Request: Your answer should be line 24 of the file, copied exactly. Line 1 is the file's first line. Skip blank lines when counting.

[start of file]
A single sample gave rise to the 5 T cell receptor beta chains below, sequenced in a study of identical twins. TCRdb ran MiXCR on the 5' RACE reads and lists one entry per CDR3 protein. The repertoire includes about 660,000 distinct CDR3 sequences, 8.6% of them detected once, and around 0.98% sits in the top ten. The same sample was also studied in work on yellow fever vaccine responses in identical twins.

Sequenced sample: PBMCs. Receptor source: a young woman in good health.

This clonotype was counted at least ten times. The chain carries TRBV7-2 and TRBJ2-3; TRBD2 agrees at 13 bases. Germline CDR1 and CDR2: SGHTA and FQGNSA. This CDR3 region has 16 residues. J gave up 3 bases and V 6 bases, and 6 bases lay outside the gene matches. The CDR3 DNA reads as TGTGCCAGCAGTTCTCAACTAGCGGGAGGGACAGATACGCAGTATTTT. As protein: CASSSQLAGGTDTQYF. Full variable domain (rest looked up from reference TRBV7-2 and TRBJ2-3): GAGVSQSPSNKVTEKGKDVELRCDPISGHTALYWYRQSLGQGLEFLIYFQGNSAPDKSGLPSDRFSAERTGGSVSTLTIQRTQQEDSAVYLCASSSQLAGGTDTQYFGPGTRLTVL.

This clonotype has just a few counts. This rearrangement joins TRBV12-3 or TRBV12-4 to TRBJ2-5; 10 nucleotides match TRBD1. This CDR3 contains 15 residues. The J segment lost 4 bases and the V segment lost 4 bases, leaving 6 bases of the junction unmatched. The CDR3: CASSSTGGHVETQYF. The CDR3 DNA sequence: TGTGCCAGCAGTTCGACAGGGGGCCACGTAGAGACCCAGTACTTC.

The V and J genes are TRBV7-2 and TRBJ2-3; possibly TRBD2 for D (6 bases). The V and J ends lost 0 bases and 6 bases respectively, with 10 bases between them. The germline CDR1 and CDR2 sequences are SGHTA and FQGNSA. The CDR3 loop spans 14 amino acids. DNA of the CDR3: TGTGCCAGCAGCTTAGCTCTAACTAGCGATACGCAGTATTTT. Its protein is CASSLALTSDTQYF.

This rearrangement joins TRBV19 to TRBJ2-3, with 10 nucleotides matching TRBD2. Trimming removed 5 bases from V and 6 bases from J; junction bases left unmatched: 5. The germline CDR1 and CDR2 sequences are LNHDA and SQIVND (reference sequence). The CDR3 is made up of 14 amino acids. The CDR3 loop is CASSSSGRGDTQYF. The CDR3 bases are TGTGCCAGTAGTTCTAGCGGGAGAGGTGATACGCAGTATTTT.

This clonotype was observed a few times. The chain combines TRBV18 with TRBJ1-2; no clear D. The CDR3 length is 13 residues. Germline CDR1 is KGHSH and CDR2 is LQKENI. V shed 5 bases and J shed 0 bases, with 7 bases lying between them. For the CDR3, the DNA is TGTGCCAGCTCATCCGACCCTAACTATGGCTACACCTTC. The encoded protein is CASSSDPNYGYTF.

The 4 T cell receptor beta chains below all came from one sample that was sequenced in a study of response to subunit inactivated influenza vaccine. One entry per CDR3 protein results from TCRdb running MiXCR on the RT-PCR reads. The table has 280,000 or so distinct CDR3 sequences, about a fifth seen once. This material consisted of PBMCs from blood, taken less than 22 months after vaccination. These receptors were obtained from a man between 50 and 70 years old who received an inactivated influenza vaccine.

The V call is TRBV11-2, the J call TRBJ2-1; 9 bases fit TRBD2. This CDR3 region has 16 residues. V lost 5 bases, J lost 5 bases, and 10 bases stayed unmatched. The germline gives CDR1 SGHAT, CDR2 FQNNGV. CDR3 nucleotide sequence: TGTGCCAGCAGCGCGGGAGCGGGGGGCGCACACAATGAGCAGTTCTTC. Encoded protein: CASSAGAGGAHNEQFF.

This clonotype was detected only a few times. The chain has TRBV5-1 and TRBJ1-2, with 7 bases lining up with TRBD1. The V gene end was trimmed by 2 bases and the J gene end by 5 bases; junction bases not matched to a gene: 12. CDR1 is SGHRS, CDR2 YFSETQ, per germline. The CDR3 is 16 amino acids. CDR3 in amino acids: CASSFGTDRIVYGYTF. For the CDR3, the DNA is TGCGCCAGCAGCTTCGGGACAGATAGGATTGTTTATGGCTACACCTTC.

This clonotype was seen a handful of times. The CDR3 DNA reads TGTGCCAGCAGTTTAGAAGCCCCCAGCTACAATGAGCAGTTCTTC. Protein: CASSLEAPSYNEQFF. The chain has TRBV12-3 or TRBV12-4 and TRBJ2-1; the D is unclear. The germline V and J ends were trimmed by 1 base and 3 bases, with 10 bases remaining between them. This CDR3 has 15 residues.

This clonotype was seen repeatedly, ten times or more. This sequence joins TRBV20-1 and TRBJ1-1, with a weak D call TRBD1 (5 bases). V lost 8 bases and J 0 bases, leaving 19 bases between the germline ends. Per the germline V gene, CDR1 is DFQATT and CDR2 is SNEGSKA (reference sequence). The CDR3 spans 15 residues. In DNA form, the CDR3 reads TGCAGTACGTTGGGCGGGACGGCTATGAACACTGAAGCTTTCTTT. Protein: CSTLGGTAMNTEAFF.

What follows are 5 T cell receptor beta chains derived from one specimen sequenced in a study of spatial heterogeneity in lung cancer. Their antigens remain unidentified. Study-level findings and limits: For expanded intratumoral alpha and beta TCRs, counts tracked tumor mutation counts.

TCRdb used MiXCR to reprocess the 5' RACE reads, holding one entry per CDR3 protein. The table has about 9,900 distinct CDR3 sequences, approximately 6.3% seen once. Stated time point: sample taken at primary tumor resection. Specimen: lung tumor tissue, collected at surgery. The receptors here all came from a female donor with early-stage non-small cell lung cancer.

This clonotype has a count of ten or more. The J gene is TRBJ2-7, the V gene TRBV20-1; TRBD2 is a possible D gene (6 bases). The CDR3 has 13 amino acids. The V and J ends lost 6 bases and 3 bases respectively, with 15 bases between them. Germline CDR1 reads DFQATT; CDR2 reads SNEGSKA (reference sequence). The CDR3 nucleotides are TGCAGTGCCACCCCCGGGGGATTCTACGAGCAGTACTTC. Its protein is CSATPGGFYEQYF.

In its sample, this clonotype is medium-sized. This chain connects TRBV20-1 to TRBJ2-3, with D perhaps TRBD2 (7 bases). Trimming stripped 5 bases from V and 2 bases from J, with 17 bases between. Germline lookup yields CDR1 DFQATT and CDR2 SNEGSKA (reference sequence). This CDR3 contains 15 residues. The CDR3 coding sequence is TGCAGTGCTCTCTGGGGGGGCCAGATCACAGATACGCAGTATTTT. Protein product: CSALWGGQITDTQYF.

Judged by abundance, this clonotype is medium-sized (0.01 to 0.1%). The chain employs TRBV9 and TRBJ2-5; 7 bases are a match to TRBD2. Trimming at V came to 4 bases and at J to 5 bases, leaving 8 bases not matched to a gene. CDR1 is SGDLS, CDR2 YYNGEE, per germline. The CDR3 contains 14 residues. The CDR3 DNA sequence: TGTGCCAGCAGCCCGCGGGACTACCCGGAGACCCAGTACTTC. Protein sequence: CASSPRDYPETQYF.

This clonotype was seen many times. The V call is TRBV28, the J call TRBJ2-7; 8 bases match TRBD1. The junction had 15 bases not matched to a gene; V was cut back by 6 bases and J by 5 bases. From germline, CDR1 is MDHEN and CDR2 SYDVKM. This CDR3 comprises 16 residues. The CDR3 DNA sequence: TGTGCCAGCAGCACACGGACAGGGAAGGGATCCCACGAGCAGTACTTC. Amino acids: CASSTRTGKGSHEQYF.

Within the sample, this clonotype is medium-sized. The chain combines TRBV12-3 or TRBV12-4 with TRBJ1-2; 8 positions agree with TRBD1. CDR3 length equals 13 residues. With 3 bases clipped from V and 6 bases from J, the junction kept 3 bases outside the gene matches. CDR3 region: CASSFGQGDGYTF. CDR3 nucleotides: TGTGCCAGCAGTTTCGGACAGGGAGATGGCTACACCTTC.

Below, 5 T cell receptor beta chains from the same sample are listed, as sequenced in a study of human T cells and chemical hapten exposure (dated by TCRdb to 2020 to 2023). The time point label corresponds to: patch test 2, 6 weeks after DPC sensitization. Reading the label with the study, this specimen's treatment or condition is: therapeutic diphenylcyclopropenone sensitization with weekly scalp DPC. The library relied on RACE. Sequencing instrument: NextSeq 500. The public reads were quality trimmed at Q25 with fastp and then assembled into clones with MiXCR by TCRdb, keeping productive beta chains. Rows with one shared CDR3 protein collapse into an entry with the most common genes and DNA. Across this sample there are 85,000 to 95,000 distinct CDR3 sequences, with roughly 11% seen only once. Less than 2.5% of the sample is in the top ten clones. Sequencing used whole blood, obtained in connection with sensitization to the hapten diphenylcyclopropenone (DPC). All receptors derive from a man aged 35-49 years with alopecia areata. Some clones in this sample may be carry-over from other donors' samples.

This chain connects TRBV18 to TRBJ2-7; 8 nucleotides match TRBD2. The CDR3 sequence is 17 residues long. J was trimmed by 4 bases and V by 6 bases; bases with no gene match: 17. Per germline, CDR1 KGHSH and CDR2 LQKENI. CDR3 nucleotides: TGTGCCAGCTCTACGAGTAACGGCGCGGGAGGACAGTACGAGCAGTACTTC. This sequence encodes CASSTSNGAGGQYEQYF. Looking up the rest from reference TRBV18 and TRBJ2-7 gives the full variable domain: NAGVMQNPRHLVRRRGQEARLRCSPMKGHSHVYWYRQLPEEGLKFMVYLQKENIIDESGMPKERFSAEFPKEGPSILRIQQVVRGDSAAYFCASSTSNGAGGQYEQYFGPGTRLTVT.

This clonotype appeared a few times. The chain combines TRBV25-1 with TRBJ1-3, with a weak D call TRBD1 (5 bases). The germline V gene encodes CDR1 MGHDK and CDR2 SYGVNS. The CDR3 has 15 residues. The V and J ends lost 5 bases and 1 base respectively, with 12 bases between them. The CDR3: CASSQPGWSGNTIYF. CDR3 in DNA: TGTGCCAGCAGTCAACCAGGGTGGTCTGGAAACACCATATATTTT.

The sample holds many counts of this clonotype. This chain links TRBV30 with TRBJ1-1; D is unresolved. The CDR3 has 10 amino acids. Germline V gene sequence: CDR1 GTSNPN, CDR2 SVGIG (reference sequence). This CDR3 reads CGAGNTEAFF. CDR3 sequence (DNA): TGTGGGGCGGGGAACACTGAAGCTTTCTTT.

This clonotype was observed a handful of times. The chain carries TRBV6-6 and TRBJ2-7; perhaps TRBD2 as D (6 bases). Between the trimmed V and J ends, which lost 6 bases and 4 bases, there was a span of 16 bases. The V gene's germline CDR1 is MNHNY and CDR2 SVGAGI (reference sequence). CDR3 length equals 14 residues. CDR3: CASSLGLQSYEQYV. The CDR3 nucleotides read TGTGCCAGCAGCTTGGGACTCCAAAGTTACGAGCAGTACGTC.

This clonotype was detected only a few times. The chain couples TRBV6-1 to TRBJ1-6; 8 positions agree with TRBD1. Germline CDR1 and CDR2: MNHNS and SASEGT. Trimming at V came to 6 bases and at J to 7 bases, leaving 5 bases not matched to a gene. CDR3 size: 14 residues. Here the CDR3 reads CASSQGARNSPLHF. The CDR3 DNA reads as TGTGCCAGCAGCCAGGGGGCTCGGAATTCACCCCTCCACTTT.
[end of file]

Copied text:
This clonotype was observed a handful of times. The chain carries TRBV6-6 and TRBJ2-7; perhaps TRBD2 as D (6 bases). Between the trimmed V and J ends, which lost 6 bases and 4 bases, there was a span of 16 bases. The V gene's germline CDR1 is MNHNY and CDR2 SVGAGI (reference sequence). CDR3 length equals 14 residues. CDR3: CASSLGLQSYEQYV. The CDR3 nucleotides read TGTGCCAGCAGCTTGGGACTCCAAAGTTACGAGCAGTACGTC.